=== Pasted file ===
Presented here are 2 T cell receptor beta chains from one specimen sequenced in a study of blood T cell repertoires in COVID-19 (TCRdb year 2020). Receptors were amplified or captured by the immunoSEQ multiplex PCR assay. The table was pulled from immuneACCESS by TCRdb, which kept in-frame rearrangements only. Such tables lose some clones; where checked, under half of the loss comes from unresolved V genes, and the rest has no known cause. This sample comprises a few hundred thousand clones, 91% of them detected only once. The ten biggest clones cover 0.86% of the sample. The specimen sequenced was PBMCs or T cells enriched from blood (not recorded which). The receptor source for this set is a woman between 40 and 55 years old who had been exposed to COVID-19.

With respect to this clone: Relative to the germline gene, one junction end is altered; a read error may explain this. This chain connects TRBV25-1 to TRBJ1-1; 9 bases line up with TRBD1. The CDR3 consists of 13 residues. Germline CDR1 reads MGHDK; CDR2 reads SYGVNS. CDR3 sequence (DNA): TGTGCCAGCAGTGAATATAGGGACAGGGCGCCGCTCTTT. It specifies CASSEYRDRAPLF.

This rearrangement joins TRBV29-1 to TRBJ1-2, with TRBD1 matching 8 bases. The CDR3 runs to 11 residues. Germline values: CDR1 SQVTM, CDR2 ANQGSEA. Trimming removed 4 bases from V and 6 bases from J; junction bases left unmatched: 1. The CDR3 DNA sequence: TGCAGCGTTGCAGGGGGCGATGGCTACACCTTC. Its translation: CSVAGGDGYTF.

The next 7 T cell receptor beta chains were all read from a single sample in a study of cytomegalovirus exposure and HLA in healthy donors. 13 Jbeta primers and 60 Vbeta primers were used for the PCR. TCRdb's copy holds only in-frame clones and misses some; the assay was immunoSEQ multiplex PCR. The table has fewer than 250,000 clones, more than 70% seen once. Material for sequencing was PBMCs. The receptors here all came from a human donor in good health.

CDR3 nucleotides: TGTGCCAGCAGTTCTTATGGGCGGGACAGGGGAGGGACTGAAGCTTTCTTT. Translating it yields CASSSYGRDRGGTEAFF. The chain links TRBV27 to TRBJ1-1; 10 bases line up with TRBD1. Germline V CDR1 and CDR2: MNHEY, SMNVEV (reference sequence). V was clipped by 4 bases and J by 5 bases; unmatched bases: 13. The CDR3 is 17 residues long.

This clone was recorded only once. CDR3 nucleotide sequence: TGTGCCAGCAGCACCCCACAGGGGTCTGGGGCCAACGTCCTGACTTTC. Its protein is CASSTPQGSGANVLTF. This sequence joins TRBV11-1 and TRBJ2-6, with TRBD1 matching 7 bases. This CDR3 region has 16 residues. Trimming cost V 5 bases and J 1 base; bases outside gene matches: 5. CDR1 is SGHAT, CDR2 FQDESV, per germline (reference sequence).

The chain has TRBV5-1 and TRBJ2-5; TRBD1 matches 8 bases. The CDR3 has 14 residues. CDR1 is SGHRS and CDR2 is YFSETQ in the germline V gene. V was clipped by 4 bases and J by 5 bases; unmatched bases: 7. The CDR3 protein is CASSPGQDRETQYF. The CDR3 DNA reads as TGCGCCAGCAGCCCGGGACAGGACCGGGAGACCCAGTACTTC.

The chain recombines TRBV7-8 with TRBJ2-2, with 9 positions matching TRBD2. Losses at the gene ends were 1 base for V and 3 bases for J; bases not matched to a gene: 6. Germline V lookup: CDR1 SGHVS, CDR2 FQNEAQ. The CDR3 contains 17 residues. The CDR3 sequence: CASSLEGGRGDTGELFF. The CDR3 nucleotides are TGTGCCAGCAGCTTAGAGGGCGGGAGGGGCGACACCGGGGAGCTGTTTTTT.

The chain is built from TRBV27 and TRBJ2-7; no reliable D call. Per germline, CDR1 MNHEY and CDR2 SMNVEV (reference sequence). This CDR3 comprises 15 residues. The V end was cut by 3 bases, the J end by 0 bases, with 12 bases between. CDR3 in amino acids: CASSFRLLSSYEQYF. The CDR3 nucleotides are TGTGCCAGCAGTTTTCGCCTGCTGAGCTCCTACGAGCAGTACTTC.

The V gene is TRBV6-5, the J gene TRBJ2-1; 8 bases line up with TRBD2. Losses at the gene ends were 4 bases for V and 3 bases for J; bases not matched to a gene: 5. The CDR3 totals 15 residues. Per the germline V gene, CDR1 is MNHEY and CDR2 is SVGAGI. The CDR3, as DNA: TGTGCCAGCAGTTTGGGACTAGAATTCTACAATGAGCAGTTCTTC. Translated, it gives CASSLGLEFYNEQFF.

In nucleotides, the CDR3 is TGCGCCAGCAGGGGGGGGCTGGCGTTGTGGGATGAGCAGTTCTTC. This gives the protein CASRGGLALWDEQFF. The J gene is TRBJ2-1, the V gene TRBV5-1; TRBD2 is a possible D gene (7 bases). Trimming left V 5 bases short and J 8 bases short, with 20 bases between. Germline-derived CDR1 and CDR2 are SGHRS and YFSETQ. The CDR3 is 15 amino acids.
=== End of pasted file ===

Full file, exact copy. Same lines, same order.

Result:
Presented here are 2 T cell receptor beta chains from one specimen sequenced in a study of blood T cell repertoires in COVID-19 (TCRdb year 2020). Receptors were amplified or captured by the immunoSEQ multiplex PCR assay. The table was pulled from immuneACCESS by TCRdb, which kept in-frame rearrangements only. Such tables lose some clones; where checked, under half of the loss comes from unresolved V genes, and the rest has no known cause. This sample comprises a few hundred thousand clones, 91% of them detected only once. The ten biggest clones cover 0.86% of the sample. The specimen sequenced was PBMCs or T cells enriched from blood (not recorded which). The receptor source for this set is a woman between 40 and 55 years old who had been exposed to COVID-19.

With respect to this clone: Relative to the germline gene, one junction end is altered; a read error may explain this. This chain connects TRBV25-1 to TRBJ1-1; 9 bases line up with TRBD1. The CDR3 consists of 13 residues. Germline CDR1 reads MGHDK; CDR2 reads SYGVNS. CDR3 sequence (DNA): TGTGCCAGCAGTGAATATAGGGACAGGGCGCCGCTCTTT. It specifies CASSEYRDRAPLF.

This rearrangement joins TRBV29-1 to TRBJ1-2, with TRBD1 matching 8 bases. The CDR3 runs to 11 residues. Germline values: CDR1 SQVTM, CDR2 ANQGSEA. Trimming removed 4 bases from V and 6 bases from J; junction bases left unmatched: 1. The CDR3 DNA sequence: TGCAGCGTTGCAGGGGGCGATGGCTACACCTTC. Its translation: CSVAGGDGYTF.

The next 7 T cell receptor beta chains were all read from a single sample in a study of cytomegalovirus exposure and HLA in healthy donors. 13 Jbeta primers and 60 Vbeta primers were used for the PCR. TCRdb's copy holds only in-frame clones and misses some; the assay was immunoSEQ multiplex PCR. The table has fewer than 250,000 clones, more than 70% seen once. Material for sequencing was PBMCs. The receptors here all came from a human donor in good health.

CDR3 nucleotides: TGTGCCAGCAGTTCTTATGGGCGGGACAGGGGAGGGACTGAAGCTTTCTTT. Translating it yields CASSSYGRDRGGTEAFF. The chain links TRBV27 to TRBJ1-1; 10 bases line up with TRBD1. Germline V CDR1 and CDR2: MNHEY, SMNVEV (reference sequence). V was clipped by 4 bases and J by 5 bases; unmatched bases: 13. The CDR3 is 17 residues long.

This clone was recorded only once. CDR3 nucleotide sequence: TGTGCCAGCAGCACCCCACAGGGGTCTGGGGCCAACGTCCTGACTTTC. Its protein is CASSTPQGSGANVLTF. This sequence joins TRBV11-1 and TRBJ2-6, with TRBD1 matching 7 bases. This CDR3 region has 16 residues. Trimming cost V 5 bases and J 1 base; bases outside gene matches: 5. CDR1 is SGHAT, CDR2 FQDESV, per germline (reference sequence).

The chain has TRBV5-1 and TRBJ2-5; TRBD1 matches 8 bases. The CDR3 has 14 residues. CDR1 is SGHRS and CDR2 is YFSETQ in the germline V gene. V was clipped by 4 bases and J by 5 bases; unmatched bases: 7. The CDR3 protein is CASSPGQDRETQYF. The CDR3 DNA reads as TGCGCCAGCAGCCCGGGACAGGACCGGGAGACCCAGTACTTC.

The chain recombines TRBV7-8 with TRBJ2-2, with 9 positions matching TRBD2. Losses at the gene ends were 1 base for V and 3 bases for J; bases not matched to a gene: 6. Germline V lookup: CDR1 SGHVS, CDR2 FQNEAQ. The CDR3 contains 17 residues. The CDR3 sequence: CASSLEGGRGDTGELFF. The CDR3 nucleotides are TGTGCCAGCAGCTTAGAGGGCGGGAGGGGCGACACCGGGGAGCTGTTTTTT.

The chain is built from TRBV27 and TRBJ2-7; no reliable D call. Per germline, CDR1 MNHEY and CDR2 SMNVEV (reference sequence). This CDR3 comprises 15 residues. The V end was cut by 3 bases, the J end by 0 bases, with 12 bases between. CDR3 in amino acids: CASSFRLLSSYEQYF. The CDR3 nucleotides are TGTGCCAGCAGTTTTCGCCTGCTGAGCTCCTACGAGCAGTACTTC.

The V gene is TRBV6-5, the J gene TRBJ2-1; 8 bases line up with TRBD2. Losses at the gene ends were 4 bases for V and 3 bases for J; bases not matched to a gene: 5. The CDR3 totals 15 residues. Per the germline V gene, CDR1 is MNHEY and CDR2 is SVGAGI. The CDR3, as DNA: TGTGCCAGCAGTTTGGGACTAGAATTCTACAATGAGCAGTTCTTC. Translated, it gives CASSLGLEFYNEQFF.

In nucleotides, the CDR3 is TGCGCCAGCAGGGGGGGGCTGGCGTTGTGGGATGAGCAGTTCTTC. This gives the protein CASRGGLALWDEQFF. The J gene is TRBJ2-1, the V gene TRBV5-1; TRBD2 is a possible D gene (7 bases). Trimming left V 5 bases short and J 8 bases short, with 20 bases between. Germline-derived CDR1 and CDR2 are SGHRS and YFSETQ. The CDR3 is 15 amino acids.